9. The golf stroke training device of claim 8, wherein the front surface of the guide block has the form of a vertical extrusion of a portion of an ellipse according to the equation Y = ± B R R 2 - X 2
where the ellipse is in a horizontal plane using an x, y coordinate system whose origin is the geometric center of the ellipse, the x direction is positive to the right and the y direction is positive forward relative to a golfer using the golf stroke training device, B is the horizontal distance from the center of a desired swing circle to a golf ball to be struck, and R is the radius of the desired swing circle.
10. The golf stroke training device of claim 8, wherein the front surface of the guide block has the form of a vertical extrusion of a circular arc that approximates a portion of a vertical projection onto a horizontal plane of a desired swing circle of a golf club head.
11. The golf stroke training device of claim 8, wherein the guide block is laterally symmetric with an elliptically curved vertical front surface and an undercut back surface, and the top surface has a back half with a laterally elongated carrying grip hole.
12. The golf stroke training device of claim 8, wherein the guide block has an approximately L-channel cross section taken on a section line between the golfer and the ball, comprising a horizontal ground plate portion supporting the vertical front surface, and the ground plate portion has at least two vertical holes to receive ground stakes.
13. The golf stroke training device of claim 12, wherein the guide block is formed as left and right approximate halves connected to each other by a central hinge for folding the golf stroke training device.
14. The golf stroke training device of claim 12, wherein the guide block is formed as left and right approximate halves that are releasably connected to each other.
Description
BACKGROUND OF THE INVENTION

1. Field of the Invention

This invention relates to golf putting practice guides that are placed on the ground between a golfer and a golf ball to physically and visually guide a proper putting stroke during training exercises.

2. Description of Prior Art

Numerous prior U.S. patents show a wide variety of golf putting guides, including visual guides and physical guides. The visual guides provide marks for placement of a golfer's feet and the ball, and may include lines or arcs indicating a path of a club head for various strokes and golfer statures. The physical guides channel a club head along a desired stroke path by providing a physical channel or barrier, between or along which the club head moves, and/or by other restraints such a tethers.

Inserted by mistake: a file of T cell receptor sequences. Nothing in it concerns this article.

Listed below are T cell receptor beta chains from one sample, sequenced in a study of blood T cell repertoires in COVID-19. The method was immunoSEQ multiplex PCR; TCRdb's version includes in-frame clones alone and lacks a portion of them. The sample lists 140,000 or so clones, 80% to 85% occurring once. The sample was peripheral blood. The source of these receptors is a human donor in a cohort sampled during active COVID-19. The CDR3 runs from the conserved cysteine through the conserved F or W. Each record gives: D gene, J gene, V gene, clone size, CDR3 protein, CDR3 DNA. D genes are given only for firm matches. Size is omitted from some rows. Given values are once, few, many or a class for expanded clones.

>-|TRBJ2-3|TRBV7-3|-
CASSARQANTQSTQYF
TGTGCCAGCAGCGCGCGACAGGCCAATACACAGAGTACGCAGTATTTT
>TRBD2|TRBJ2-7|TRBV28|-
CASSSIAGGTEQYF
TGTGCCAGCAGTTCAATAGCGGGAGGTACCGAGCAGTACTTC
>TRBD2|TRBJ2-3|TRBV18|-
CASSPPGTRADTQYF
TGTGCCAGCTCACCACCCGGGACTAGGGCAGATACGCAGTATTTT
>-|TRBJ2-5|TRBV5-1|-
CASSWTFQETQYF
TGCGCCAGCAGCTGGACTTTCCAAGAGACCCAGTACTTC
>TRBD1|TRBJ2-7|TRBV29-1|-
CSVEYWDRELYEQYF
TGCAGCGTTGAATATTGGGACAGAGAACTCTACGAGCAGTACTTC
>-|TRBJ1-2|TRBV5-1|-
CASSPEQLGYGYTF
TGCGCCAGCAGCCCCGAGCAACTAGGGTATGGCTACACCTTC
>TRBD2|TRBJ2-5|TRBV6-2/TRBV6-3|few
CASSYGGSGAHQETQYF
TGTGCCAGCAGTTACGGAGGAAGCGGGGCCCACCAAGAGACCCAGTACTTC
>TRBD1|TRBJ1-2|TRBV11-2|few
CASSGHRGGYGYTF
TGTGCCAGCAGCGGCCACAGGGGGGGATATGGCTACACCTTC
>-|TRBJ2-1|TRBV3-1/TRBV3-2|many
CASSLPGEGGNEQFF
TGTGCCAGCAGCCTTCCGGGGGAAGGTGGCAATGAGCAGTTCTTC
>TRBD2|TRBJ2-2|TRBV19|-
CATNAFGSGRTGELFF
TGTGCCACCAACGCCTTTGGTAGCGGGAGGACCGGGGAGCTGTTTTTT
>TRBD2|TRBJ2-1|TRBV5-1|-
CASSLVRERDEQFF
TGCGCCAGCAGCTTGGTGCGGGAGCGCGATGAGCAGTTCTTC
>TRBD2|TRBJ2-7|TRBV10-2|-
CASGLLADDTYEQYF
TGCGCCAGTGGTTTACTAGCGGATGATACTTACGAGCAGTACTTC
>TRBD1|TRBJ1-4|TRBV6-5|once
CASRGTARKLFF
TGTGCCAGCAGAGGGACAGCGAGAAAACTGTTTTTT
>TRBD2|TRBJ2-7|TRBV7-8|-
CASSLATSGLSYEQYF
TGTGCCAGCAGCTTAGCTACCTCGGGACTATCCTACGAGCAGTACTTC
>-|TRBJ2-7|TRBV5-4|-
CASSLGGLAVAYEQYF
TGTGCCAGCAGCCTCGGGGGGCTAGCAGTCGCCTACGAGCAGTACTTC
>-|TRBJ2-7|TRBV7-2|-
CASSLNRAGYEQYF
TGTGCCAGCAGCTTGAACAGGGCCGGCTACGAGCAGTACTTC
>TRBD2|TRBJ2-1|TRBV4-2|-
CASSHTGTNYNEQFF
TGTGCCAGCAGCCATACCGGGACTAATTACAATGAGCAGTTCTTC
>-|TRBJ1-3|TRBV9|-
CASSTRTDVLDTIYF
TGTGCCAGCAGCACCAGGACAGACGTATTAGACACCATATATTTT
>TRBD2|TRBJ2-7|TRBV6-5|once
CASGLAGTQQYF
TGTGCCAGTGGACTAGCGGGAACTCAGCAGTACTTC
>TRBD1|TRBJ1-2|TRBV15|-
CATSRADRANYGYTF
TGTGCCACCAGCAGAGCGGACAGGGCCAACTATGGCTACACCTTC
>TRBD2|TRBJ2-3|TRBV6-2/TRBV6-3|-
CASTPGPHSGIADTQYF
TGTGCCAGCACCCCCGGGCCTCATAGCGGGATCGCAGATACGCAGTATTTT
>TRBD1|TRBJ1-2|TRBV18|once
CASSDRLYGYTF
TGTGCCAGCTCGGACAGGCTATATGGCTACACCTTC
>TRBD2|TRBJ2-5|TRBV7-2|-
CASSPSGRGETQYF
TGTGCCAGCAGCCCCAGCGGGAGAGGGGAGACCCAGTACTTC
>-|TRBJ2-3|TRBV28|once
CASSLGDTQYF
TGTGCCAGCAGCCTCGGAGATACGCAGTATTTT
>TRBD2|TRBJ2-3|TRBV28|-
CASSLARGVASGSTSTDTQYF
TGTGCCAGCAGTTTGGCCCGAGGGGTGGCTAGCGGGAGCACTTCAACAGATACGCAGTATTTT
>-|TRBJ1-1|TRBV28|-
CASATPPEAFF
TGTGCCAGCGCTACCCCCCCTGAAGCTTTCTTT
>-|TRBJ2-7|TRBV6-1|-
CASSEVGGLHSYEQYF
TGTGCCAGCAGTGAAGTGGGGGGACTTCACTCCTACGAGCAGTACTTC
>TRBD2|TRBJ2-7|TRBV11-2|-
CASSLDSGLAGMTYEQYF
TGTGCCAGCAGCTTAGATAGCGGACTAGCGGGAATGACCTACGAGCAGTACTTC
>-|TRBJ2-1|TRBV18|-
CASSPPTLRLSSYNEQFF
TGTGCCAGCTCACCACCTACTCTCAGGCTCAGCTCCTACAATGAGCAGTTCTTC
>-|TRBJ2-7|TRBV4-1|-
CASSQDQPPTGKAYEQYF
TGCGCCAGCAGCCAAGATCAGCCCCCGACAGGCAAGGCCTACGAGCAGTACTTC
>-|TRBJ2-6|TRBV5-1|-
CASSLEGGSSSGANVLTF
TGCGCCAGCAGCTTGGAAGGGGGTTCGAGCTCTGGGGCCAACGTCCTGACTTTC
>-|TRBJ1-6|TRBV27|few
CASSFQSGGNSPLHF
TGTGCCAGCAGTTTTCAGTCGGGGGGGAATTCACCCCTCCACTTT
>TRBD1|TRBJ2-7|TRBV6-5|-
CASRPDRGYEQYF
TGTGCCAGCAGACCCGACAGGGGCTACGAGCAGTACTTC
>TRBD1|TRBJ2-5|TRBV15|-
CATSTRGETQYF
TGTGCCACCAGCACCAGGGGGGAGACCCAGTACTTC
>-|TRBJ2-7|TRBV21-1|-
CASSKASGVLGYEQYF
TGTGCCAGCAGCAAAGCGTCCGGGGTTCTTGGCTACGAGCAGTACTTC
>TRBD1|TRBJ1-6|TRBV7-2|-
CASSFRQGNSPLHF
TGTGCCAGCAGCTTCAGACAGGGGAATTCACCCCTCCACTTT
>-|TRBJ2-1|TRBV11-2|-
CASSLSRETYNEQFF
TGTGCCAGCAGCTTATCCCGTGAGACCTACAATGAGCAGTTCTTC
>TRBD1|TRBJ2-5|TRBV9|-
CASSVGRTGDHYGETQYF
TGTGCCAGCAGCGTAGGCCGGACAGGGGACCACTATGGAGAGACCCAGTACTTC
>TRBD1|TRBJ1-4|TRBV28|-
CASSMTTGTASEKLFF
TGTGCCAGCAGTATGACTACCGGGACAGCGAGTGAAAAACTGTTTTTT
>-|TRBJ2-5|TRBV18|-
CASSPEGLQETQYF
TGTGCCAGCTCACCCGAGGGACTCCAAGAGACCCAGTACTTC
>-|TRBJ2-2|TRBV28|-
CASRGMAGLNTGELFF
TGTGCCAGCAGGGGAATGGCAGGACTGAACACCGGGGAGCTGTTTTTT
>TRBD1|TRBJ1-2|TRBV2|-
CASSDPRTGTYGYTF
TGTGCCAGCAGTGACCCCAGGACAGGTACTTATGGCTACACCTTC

However none of the prior devices provides physical and visual guidance of the heel of a golf club head along an ideal swing path combined with visual guidance of the club face alignment, such that the club shaft and head rotate in unison about a single predetermined axis to generate a perfectly rotating putting stroke throughout the foreswing and follow-through.

For example, U.S. Pat. No. 1,409,688 of Edgar discloses a golf stroke practice device that physically guides the toe of the golf club head along a desired arc on the foreswing. There are two basic problems with this approach. First, the toe of a golf head is more easily torqued by friction against a guide than is the heel, thus easily twisting the club out of alignment. Second, Edgar's guide cannot provide the same arc on the follow-through, because the guide would approach the path of the ball. This could cause the ball to strike the guide, or cause a golfer to unconsciously pull the stroke to miss the guide, rather than performing a perfect, symmetric stroke. Thus, on Edgar, the guide arc ends at the ball and becomes a straight line on the follow-through. This is not ideal or complete guidance.

Other golfing stroke guides in the prior art have a variety of disadvantages particular to each one, never reaching the simplicity, convenience, practicality, and completeness of the present invention. None of them have the type of club face alignment marks provided by the present invention for eliminating rotation of the club around a second rotation axis along the club shaft that tends to occur during a stroke.

SUMMARY OF THE INVENTION

The main object of this invention is to provide a golf putting practice device that physically and visually guides a proper putting stroke during training exercises. The putting stroke to be produced is such that the club shaft and club head rotate in unison about a single axis that passes through a point between the shoulders of a golfer. This moves the club head in a circular arc tangent to the ground in a plane that is angled from the vertical.

A further object is lateral symmetry that allows the guide to be used equally well by left-handed and right-handed golfers. A further object is convenience in handling and carrying the guide to a practice site, and in storing the device compactly. A further object is a high degree of sturdiness. A further object is simplicity of construction. A further object is minimum production cost.